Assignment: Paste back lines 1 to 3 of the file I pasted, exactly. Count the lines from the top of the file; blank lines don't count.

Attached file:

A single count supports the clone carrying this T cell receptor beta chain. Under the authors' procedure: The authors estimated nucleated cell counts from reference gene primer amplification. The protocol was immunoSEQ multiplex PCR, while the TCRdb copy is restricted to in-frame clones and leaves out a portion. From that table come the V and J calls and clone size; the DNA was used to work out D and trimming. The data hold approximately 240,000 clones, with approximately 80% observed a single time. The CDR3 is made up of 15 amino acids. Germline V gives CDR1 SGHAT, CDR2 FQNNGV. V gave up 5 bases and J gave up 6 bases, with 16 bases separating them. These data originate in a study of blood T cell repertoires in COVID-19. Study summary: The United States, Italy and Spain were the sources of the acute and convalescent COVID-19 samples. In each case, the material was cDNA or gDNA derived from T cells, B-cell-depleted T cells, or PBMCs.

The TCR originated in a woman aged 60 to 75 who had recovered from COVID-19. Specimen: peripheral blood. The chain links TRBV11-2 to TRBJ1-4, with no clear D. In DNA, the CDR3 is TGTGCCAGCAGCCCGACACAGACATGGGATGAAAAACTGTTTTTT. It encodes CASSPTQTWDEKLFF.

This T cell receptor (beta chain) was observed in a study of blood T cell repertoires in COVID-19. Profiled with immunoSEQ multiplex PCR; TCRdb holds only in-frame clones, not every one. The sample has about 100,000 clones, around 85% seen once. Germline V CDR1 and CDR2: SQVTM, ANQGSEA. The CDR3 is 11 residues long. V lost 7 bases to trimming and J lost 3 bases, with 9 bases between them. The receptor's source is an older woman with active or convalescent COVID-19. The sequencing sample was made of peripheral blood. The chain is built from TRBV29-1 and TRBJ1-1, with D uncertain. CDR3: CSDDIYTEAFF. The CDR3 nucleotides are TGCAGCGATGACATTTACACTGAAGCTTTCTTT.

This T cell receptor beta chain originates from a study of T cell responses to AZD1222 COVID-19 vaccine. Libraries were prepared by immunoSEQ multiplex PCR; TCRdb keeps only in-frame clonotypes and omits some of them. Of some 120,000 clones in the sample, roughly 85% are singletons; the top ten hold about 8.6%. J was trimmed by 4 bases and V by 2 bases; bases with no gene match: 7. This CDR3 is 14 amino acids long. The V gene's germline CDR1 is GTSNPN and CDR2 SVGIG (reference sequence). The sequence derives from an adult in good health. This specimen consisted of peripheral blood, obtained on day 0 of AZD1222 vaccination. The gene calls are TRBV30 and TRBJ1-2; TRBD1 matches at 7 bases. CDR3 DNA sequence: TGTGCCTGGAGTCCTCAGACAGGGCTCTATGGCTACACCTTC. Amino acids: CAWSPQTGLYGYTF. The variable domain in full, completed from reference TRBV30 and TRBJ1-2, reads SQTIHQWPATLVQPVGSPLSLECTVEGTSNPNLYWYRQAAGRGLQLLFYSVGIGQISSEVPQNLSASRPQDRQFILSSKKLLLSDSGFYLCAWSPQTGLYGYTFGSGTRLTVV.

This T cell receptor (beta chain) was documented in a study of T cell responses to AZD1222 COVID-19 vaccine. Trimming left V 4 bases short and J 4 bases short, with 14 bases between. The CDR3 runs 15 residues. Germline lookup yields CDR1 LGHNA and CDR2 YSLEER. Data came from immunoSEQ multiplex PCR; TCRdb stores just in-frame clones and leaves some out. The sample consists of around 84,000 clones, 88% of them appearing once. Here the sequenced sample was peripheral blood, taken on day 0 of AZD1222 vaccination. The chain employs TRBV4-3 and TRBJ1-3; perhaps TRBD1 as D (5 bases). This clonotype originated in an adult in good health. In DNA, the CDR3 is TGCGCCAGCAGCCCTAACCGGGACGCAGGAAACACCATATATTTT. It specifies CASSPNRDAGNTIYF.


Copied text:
A single count supports the clone carrying this T cell receptor beta chain. Under the authors' procedure: The authors estimated nucleated cell counts from reference gene primer amplification. The protocol was immunoSEQ multiplex PCR, while the TCRdb copy is restricted to in-frame clones and leaves out a portion. From that table come the V and J calls and clone size; the DNA was used to work out D and trimming. The data hold approximately 240,000 clones, with approximately 80% observed a single time. The CDR3 is made up of 15 amino acids. Germline V gives CDR1 SGHAT, CDR2 FQNNGV. V gave up 5 bases and J gave up 6 bases, with 16 bases separating them. These data originate in a study of blood T cell repertoires in COVID-19. Study summary: The United States, Italy and Spain were the sources of the acute and convalescent COVID-19 samples. In each case, the material was cDNA or gDNA derived from T cells, B-cell-depleted T cells, or PBMCs.

The TCR originated in a woman aged 60 to 75 who had recovered from COVID-19. Specimen: peripheral blood. The chain links TRBV11-2 to TRBJ1-4, with no clear D. In DNA, the CDR3 is TGTGCCAGCAGCCCGACACAGACATGGGATGAAAAACTGTTTTTT. It encodes CASSPTQTWDEKLFF.

This T cell receptor (beta chain) was observed in a study of blood T cell repertoires in COVID-19. Profiled with immunoSEQ multiplex PCR; TCRdb holds only in-frame clones, not every one. The sample has about 100,000 clones, around 85% seen once. Germline V CDR1 and CDR2: SQVTM, ANQGSEA. The CDR3 is 11 residues long. V lost 7 bases to trimming and J lost 3 bases, with 9 bases between them. The receptor's source is an older woman with active or convalescent COVID-19. The sequencing sample was made of peripheral blood. The chain is built from TRBV29-1 and TRBJ1-1, with D uncertain. CDR3: CSDDIYTEAFF. The CDR3 nucleotides are TGCAGCGATGACATTTACACTGAAGCTTTCTTT.